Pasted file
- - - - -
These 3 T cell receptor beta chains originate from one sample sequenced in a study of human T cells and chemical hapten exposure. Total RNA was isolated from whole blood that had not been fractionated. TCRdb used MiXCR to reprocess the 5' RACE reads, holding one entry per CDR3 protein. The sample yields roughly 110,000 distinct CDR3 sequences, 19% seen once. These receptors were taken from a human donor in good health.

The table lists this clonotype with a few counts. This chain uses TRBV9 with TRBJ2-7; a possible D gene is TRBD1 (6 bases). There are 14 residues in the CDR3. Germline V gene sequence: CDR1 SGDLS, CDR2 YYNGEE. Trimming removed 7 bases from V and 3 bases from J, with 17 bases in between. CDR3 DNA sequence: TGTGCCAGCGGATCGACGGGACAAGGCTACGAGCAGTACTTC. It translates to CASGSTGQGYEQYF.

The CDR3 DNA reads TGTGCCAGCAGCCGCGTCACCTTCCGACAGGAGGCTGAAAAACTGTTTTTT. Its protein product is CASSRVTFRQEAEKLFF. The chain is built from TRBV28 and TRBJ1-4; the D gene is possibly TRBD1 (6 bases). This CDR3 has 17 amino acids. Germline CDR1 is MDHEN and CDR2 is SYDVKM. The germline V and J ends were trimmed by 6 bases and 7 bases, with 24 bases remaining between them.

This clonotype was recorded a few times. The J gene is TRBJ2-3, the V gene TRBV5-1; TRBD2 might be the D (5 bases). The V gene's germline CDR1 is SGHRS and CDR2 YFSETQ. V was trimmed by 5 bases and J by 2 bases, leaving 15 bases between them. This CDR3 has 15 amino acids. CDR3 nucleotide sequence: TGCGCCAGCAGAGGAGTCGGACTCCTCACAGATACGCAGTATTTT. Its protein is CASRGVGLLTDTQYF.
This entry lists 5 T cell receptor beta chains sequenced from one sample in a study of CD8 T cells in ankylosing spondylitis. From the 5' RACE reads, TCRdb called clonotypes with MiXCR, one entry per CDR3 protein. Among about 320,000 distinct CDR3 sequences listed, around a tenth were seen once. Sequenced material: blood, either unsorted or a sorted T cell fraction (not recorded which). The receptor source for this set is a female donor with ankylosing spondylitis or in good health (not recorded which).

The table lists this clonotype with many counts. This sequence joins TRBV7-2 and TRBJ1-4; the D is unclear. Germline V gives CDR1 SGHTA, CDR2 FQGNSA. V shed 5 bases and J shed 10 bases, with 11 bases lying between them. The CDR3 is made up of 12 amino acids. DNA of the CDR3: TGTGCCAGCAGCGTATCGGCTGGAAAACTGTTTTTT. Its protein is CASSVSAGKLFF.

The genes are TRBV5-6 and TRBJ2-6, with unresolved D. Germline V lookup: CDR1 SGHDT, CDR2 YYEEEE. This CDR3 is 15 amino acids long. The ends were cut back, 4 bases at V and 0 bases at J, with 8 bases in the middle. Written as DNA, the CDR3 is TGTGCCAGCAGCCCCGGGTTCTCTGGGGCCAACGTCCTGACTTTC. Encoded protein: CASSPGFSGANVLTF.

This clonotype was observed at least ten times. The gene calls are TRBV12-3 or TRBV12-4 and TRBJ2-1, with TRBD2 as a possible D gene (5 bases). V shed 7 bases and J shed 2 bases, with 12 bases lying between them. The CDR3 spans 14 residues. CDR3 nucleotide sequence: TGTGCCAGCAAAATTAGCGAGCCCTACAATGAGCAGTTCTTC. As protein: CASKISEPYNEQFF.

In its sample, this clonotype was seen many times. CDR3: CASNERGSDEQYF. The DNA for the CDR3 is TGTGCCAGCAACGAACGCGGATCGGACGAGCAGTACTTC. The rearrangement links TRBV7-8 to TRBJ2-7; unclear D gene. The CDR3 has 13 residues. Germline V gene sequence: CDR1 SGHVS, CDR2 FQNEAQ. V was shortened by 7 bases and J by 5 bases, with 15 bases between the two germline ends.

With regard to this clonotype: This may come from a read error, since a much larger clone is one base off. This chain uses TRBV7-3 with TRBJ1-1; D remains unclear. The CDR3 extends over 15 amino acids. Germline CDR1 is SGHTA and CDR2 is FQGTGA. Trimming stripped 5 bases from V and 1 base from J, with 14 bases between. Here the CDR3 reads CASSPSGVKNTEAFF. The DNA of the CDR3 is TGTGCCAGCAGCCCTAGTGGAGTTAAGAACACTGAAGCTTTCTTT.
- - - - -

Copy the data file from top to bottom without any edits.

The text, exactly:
These 3 T cell receptor beta chains originate from one sample sequenced in a study of human T cells and chemical hapten exposure. Total RNA was isolated from whole blood that had not been fractionated. TCRdb used MiXCR to reprocess the 5' RACE reads, holding one entry per CDR3 protein. The sample yields roughly 110,000 distinct CDR3 sequences, 19% seen once. These receptors were taken from a human donor in good health.

The table lists this clonotype with a few counts. This chain uses TRBV9 with TRBJ2-7; a possible D gene is TRBD1 (6 bases). There are 14 residues in the CDR3. Germline V gene sequence: CDR1 SGDLS, CDR2 YYNGEE. Trimming removed 7 bases from V and 3 bases from J, with 17 bases in between. CDR3 DNA sequence: TGTGCCAGCGGATCGACGGGACAAGGCTACGAGCAGTACTTC. It translates to CASGSTGQGYEQYF.

The CDR3 DNA reads TGTGCCAGCAGCCGCGTCACCTTCCGACAGGAGGCTGAAAAACTGTTTTTT. Its protein product is CASSRVTFRQEAEKLFF. The chain is built from TRBV28 and TRBJ1-4; the D gene is possibly TRBD1 (6 bases). This CDR3 has 17 amino acids. Germline CDR1 is MDHEN and CDR2 is SYDVKM. The germline V and J ends were trimmed by 6 bases and 7 bases, with 24 bases remaining between them.

This clonotype was recorded a few times. The J gene is TRBJ2-3, the V gene TRBV5-1; TRBD2 might be the D (5 bases). The V gene's germline CDR1 is SGHRS and CDR2 YFSETQ. V was trimmed by 5 bases and J by 2 bases, leaving 15 bases between them. This CDR3 has 15 amino acids. CDR3 nucleotide sequence: TGCGCCAGCAGAGGAGTCGGACTCCTCACAGATACGCAGTATTTT. Its protein is CASRGVGLLTDTQYF.
This entry lists 5 T cell receptor beta chains sequenced from one sample in a study of CD8 T cells in ankylosing spondylitis. From the 5' RACE reads, TCRdb called clonotypes with MiXCR, one entry per CDR3 protein. Among about 320,000 distinct CDR3 sequences listed, around a tenth were seen once. Sequenced material: blood, either unsorted or a sorted T cell fraction (not recorded which). The receptor source for this set is a female donor with ankylosing spondylitis or in good health (not recorded which).

The table lists this clonotype with many counts. This sequence joins TRBV7-2 and TRBJ1-4; the D is unclear. Germline V gives CDR1 SGHTA, CDR2 FQGNSA. V shed 5 bases and J shed 10 bases, with 11 bases lying between them. The CDR3 is made up of 12 amino acids. DNA of the CDR3: TGTGCCAGCAGCGTATCGGCTGGAAAACTGTTTTTT. Its protein is CASSVSAGKLFF.

The genes are TRBV5-6 and TRBJ2-6, with unresolved D. Germline V lookup: CDR1 SGHDT, CDR2 YYEEEE. This CDR3 is 15 amino acids long. The ends were cut back, 4 bases at V and 0 bases at J, with 8 bases in the middle. Written as DNA, the CDR3 is TGTGCCAGCAGCCCCGGGTTCTCTGGGGCCAACGTCCTGACTTTC. Encoded protein: CASSPGFSGANVLTF.

This clonotype was observed at least ten times. The gene calls are TRBV12-3 or TRBV12-4 and TRBJ2-1, with TRBD2 as a possible D gene (5 bases). V shed 7 bases and J shed 2 bases, with 12 bases lying between them. The CDR3 spans 14 residues. CDR3 nucleotide sequence: TGTGCCAGCAAAATTAGCGAGCCCTACAATGAGCAGTTCTTC. As protein: CASKISEPYNEQFF.

In its sample, this clonotype was seen many times. CDR3: CASNERGSDEQYF. The DNA for the CDR3 is TGTGCCAGCAACGAACGCGGATCGGACGAGCAGTACTTC. The rearrangement links TRBV7-8 to TRBJ2-7; unclear D gene. The CDR3 has 13 residues. Germline V gene sequence: CDR1 SGHVS, CDR2 FQNEAQ. V was shortened by 7 bases and J by 5 bases, with 15 bases between the two germline ends.

With regard to this clonotype: This may come from a read error, since a much larger clone is one base off. This chain uses TRBV7-3 with TRBJ1-1; D remains unclear. The CDR3 extends over 15 amino acids. Germline CDR1 is SGHTA and CDR2 is FQGTGA. Trimming stripped 5 bases from V and 1 base from J, with 14 bases between. Here the CDR3 reads CASSPSGVKNTEAFF. The DNA of the CDR3 is TGTGCCAGCAGCCCTAGTGGAGTTAAGAACACTGAAGCTTTCTTT.